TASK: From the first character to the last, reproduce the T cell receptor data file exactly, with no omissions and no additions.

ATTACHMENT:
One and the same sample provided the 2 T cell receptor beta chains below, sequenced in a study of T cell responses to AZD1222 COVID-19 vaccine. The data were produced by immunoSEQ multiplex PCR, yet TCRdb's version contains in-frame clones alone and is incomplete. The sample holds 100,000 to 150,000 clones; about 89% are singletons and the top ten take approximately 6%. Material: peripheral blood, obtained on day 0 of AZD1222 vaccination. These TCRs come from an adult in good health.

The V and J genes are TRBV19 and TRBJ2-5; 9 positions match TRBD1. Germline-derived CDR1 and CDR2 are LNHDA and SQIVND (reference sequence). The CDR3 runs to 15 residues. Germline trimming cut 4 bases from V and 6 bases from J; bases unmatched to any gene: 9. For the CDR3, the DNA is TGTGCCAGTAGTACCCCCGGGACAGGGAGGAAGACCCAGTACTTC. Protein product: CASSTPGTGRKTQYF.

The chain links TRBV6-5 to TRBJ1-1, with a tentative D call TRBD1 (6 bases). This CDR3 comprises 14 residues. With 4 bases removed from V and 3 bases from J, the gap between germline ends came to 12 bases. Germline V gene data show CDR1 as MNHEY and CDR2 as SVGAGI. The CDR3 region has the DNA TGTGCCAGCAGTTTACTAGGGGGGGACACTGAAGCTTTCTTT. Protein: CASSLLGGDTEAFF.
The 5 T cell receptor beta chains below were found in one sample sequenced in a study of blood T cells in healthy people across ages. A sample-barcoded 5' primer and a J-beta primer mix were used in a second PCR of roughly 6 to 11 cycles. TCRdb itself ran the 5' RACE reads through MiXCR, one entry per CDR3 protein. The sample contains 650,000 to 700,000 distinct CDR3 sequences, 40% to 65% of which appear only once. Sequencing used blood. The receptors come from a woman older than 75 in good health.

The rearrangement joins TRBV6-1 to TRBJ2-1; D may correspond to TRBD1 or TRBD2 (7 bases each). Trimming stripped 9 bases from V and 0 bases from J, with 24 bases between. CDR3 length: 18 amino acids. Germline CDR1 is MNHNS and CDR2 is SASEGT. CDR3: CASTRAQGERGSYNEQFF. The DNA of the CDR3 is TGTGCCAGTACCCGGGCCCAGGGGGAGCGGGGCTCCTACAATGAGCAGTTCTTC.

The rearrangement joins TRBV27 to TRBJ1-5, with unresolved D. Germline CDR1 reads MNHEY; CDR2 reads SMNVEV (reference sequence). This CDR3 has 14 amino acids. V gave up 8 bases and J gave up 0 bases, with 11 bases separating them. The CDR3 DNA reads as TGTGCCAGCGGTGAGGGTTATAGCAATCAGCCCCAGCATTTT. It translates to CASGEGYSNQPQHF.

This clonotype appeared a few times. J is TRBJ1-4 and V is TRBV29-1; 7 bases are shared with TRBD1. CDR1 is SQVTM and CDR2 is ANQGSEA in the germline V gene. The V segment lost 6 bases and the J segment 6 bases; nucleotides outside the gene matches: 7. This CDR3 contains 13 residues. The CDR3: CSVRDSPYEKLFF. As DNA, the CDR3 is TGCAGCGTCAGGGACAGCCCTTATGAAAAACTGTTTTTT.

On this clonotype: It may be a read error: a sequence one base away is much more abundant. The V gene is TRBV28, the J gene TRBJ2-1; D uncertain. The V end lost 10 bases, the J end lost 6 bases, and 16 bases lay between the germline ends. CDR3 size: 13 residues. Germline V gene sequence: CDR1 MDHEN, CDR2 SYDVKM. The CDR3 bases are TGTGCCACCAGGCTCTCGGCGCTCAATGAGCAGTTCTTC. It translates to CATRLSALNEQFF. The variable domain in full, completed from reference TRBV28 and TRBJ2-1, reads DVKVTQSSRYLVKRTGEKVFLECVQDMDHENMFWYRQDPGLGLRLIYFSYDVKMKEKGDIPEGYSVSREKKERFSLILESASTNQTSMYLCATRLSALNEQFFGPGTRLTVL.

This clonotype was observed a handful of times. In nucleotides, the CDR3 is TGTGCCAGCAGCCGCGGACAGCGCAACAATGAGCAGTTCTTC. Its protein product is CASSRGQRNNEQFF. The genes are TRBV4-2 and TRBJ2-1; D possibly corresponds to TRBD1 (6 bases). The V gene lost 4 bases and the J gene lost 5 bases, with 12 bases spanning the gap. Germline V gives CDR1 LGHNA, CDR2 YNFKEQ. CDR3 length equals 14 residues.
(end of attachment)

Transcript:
One and the same sample provided the 2 T cell receptor beta chains below, sequenced in a study of T cell responses to AZD1222 COVID-19 vaccine. The data were produced by immunoSEQ multiplex PCR, yet TCRdb's version contains in-frame clones alone and is incomplete. The sample holds 100,000 to 150,000 clones; about 89% are singletons and the top ten take approximately 6%. Material: peripheral blood, obtained on day 0 of AZD1222 vaccination. These TCRs come from an adult in good health.

The V and J genes are TRBV19 and TRBJ2-5; 9 positions match TRBD1. Germline-derived CDR1 and CDR2 are LNHDA and SQIVND (reference sequence). The CDR3 runs to 15 residues. Germline trimming cut 4 bases from V and 6 bases from J; bases unmatched to any gene: 9. For the CDR3, the DNA is TGTGCCAGTAGTACCCCCGGGACAGGGAGGAAGACCCAGTACTTC. Protein product: CASSTPGTGRKTQYF.

The chain links TRBV6-5 to TRBJ1-1, with a tentative D call TRBD1 (6 bases). This CDR3 comprises 14 residues. With 4 bases removed from V and 3 bases from J, the gap between germline ends came to 12 bases. Germline V gene data show CDR1 as MNHEY and CDR2 as SVGAGI. The CDR3 region has the DNA TGTGCCAGCAGTTTACTAGGGGGGGACACTGAAGCTTTCTTT. Protein: CASSLLGGDTEAFF.
The 5 T cell receptor beta chains below were found in one sample sequenced in a study of blood T cells in healthy people across ages. A sample-barcoded 5' primer and a J-beta primer mix were used in a second PCR of roughly 6 to 11 cycles. TCRdb itself ran the 5' RACE reads through MiXCR, one entry per CDR3 protein. The sample contains 650,000 to 700,000 distinct CDR3 sequences, 40% to 65% of which appear only once. Sequencing used blood. The receptors come from a woman older than 75 in good health.

The rearrangement joins TRBV6-1 to TRBJ2-1; D may correspond to TRBD1 or TRBD2 (7 bases each). Trimming stripped 9 bases from V and 0 bases from J, with 24 bases between. CDR3 length: 18 amino acids. Germline CDR1 is MNHNS and CDR2 is SASEGT. CDR3: CASTRAQGERGSYNEQFF. The DNA of the CDR3 is TGTGCCAGTACCCGGGCCCAGGGGGAGCGGGGCTCCTACAATGAGCAGTTCTTC.

The rearrangement joins TRBV27 to TRBJ1-5, with unresolved D. Germline CDR1 reads MNHEY; CDR2 reads SMNVEV (reference sequence). This CDR3 has 14 amino acids. V gave up 8 bases and J gave up 0 bases, with 11 bases separating them. The CDR3 DNA reads as TGTGCCAGCGGTGAGGGTTATAGCAATCAGCCCCAGCATTTT. It translates to CASGEGYSNQPQHF.

This clonotype appeared a few times. J is TRBJ1-4 and V is TRBV29-1; 7 bases are shared with TRBD1. CDR1 is SQVTM and CDR2 is ANQGSEA in the germline V gene. The V segment lost 6 bases and the J segment 6 bases; nucleotides outside the gene matches: 7. This CDR3 contains 13 residues. The CDR3: CSVRDSPYEKLFF. As DNA, the CDR3 is TGCAGCGTCAGGGACAGCCCTTATGAAAAACTGTTTTTT.

On this clonotype: It may be a read error: a sequence one base away is much more abundant. The V gene is TRBV28, the J gene TRBJ2-1; D uncertain. The V end lost 10 bases, the J end lost 6 bases, and 16 bases lay between the germline ends. CDR3 size: 13 residues. Germline V gene sequence: CDR1 MDHEN, CDR2 SYDVKM. The CDR3 bases are TGTGCCACCAGGCTCTCGGCGCTCAATGAGCAGTTCTTC. It translates to CATRLSALNEQFF. The variable domain in full, completed from reference TRBV28 and TRBJ2-1, reads DVKVTQSSRYLVKRTGEKVFLECVQDMDHENMFWYRQDPGLGLRLIYFSYDVKMKEKGDIPEGYSVSREKKERFSLILESASTNQTSMYLCATRLSALNEQFFGPGTRLTVL.

This clonotype was observed a handful of times. In nucleotides, the CDR3 is TGTGCCAGCAGCCGCGGACAGCGCAACAATGAGCAGTTCTTC. Its protein product is CASSRGQRNNEQFF. The genes are TRBV4-2 and TRBJ2-1; D possibly corresponds to TRBD1 (6 bases). The V gene lost 4 bases and the J gene lost 5 bases, with 12 bases spanning the gap. Germline V gives CDR1 LGHNA, CDR2 YNFKEQ. CDR3 length equals 14 residues.